How’s this for an escape? A Japanese village 500 miles away from the hustle and bustle of Tokyo has turned an old wooden castle into a hotel that feels straight out of the 16th century.
Ozu Castle in southern Japan is one of only a few timber castles still standing in the country and is the only samurai castle where travelers can spend the night.
Scoring a reservation may not be easy, and it won’t be cheap. The property plans to host only 30 reservations in its first year with up to six guests each. Rates start at around $9,500 per night for two guests and about $950 for each additional guest. The steep price does include a few extras.
Overnight guests are welcomed by flag bearers and the sound of conch shell horns. They’re given the option of donning kimonos or Medieval warrior uniforms and can dine in one of the compound’s four original 400-year-old turrets.
Entertainment includes a kagura folk dance performance and a moon-viewing session with sake and poetry. Breakfast is included at Garyu Sanso, a 100-year-old cliffside villa and teahouse overlooking the Hiji River.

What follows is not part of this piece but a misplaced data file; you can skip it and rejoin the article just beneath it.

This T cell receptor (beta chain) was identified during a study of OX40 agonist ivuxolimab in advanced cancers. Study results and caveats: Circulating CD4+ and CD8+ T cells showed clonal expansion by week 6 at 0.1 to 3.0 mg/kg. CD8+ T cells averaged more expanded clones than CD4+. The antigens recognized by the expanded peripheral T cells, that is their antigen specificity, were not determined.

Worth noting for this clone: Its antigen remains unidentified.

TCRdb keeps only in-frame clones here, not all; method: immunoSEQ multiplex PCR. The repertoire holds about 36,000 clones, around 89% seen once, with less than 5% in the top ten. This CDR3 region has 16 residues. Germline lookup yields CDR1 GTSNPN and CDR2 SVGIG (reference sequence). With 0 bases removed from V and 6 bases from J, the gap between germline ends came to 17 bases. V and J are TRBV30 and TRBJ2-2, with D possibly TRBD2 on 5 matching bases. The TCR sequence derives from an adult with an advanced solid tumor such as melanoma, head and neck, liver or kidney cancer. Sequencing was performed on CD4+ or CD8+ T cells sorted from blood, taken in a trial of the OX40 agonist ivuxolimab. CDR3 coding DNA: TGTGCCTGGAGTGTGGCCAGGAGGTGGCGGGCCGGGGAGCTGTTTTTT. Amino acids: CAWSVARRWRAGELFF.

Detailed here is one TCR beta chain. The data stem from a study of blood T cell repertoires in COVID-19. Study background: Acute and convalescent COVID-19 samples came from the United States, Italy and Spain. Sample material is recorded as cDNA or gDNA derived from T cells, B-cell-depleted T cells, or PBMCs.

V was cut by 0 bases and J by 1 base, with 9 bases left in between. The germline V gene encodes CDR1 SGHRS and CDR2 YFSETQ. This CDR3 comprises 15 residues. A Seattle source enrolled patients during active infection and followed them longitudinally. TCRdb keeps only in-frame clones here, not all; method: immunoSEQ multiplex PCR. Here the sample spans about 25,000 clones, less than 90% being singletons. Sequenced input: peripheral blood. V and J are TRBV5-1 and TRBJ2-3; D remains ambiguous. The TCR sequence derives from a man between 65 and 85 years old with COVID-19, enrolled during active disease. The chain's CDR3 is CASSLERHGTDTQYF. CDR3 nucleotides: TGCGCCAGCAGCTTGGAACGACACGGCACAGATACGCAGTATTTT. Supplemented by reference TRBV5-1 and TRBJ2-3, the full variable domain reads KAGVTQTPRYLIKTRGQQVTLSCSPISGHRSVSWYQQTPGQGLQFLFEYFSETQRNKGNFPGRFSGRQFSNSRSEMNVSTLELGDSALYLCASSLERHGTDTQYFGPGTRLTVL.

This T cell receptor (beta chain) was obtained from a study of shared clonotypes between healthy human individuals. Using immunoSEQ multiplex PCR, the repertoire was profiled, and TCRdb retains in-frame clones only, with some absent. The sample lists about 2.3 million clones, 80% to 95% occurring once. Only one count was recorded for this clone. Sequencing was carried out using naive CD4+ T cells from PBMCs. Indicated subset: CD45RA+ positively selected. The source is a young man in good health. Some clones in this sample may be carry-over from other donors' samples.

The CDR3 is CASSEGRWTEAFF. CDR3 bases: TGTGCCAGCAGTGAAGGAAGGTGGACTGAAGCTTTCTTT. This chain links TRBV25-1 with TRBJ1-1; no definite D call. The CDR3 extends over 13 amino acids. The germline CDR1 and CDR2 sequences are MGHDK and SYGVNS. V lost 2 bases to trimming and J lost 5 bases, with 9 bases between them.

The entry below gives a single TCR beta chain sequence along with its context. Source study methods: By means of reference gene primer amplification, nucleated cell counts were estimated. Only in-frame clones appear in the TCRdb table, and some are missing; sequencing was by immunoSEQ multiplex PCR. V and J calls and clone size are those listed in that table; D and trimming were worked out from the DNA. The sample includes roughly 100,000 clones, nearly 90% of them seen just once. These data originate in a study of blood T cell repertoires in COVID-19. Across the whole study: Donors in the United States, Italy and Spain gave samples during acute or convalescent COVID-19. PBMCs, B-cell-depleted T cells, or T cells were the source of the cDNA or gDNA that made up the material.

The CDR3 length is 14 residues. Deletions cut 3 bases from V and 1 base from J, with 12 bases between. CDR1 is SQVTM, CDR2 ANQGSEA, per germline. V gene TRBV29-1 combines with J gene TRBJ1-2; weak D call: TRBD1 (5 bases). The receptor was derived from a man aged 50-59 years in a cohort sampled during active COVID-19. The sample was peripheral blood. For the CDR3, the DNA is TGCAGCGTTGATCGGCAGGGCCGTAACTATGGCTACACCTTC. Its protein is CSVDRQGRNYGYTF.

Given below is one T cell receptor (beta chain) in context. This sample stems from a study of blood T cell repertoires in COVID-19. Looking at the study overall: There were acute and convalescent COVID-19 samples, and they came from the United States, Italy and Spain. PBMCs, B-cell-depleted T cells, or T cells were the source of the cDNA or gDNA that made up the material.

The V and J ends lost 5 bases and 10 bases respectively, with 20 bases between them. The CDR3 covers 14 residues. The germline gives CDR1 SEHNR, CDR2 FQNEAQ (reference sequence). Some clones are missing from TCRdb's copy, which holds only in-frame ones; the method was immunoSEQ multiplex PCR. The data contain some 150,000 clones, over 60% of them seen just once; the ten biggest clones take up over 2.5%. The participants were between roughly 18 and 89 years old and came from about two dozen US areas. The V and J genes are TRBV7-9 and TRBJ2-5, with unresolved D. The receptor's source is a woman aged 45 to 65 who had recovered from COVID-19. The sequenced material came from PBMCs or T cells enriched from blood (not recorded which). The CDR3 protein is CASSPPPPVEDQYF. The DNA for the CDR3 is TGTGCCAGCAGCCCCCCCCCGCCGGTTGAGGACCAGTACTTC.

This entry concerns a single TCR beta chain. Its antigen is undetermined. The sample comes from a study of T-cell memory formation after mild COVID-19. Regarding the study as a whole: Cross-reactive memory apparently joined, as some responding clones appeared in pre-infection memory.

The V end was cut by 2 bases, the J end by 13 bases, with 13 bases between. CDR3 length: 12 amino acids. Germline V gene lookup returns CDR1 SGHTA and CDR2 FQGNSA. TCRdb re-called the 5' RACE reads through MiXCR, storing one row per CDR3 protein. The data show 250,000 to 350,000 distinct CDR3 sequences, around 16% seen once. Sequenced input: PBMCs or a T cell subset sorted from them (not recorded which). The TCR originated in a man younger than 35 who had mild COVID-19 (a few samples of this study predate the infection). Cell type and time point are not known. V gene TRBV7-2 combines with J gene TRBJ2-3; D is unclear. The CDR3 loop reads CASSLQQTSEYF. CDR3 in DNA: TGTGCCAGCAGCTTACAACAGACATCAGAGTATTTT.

There are no en-suite toilets in the castle, but a luxury bath and lounge have been added to the compound, CNN reported. The broader Nipponia Hotel project, which includes the castle, does have 11 other rooms with en-suite baths in the village.
The original Ozu Castle was mostly destroyed in 1888. Locals pledged to restore it in the 1990s, using old photographs and wooden models as their guide. The effort is part of a broader plan to revive the region and make it a better place to live.
In recent decades, the area’s population has been declining and the availability of properties ripe for repurposing has increased. The Nipponia Hotel complex’s front desk was once a medical clinic.
Meena Thiruvengadam is a Travel + Leisure contributor who has visited 50 countries on six continents and 47 U.S. states. She loves historic plaques, wandering new streets, and walking on beaches. Find her on Twitter at @meena_thiru and on Instagram at @meenathiru.
Source: Read Full Article